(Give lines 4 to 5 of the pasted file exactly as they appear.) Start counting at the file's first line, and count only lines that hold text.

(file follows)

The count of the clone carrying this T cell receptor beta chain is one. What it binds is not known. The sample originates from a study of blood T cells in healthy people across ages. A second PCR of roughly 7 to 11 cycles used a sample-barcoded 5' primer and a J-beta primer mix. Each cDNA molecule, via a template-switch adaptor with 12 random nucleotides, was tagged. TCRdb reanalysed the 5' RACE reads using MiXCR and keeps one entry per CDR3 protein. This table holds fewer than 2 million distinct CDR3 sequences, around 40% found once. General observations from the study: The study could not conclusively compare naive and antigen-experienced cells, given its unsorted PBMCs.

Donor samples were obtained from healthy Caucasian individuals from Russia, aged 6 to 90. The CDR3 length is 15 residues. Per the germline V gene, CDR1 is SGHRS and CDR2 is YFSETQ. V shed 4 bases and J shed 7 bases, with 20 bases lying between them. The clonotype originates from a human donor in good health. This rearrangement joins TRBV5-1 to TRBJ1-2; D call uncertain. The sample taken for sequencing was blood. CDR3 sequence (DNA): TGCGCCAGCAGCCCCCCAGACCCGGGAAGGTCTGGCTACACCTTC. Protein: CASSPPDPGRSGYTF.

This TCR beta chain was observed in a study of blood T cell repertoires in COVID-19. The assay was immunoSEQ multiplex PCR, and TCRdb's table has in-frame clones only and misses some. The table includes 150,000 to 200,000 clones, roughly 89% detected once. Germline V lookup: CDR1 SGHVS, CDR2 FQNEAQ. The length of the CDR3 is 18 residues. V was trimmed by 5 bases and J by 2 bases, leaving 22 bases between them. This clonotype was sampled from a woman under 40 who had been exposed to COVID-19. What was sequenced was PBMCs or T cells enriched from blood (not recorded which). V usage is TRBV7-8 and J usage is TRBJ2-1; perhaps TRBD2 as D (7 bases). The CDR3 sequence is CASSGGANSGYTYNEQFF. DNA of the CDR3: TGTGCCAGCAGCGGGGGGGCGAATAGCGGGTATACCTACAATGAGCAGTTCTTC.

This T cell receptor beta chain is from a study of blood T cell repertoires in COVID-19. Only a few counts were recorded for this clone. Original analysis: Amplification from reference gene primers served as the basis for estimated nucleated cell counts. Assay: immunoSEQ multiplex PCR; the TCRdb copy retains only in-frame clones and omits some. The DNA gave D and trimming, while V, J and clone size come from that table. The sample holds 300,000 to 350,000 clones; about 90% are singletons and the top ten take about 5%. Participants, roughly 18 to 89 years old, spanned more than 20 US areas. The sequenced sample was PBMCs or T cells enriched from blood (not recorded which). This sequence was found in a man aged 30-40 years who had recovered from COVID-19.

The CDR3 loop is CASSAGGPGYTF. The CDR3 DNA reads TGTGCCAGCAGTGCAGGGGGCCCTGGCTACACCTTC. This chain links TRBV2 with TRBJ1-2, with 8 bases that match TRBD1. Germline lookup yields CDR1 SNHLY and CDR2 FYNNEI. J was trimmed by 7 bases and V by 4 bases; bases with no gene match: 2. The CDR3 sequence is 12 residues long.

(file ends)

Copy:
This T cell receptor beta chain is from a study of blood T cell repertoires in COVID-19. Only a few counts were recorded for this clone. Original analysis: Amplification from reference gene primers served as the basis for estimated nucleated cell counts. Assay: immunoSEQ multiplex PCR; the TCRdb copy retains only in-frame clones and omits some. The DNA gave D and trimming, while V, J and clone size come from that table. The sample holds 300,000 to 350,000 clones; about 90% are singletons and the top ten take about 5%. Participants, roughly 18 to 89 years old, spanned more than 20 US areas. The sequenced sample was PBMCs or T cells enriched from blood (not recorded which). This sequence was found in a man aged 30-40 years who had recovered from COVID-19.

The CDR3 loop is CASSAGGPGYTF. The CDR3 DNA reads TGTGCCAGCAGTGCAGGGGGCCCTGGCTACACCTTC. This chain links TRBV2 with TRBJ1-2, with 8 bases that match TRBD1. Germline lookup yields CDR1 SNHLY and CDR2 FYNNEI. J was trimmed by 7 bases and V by 4 bases; bases with no gene match: 2. The CDR3 sequence is 12 residues long.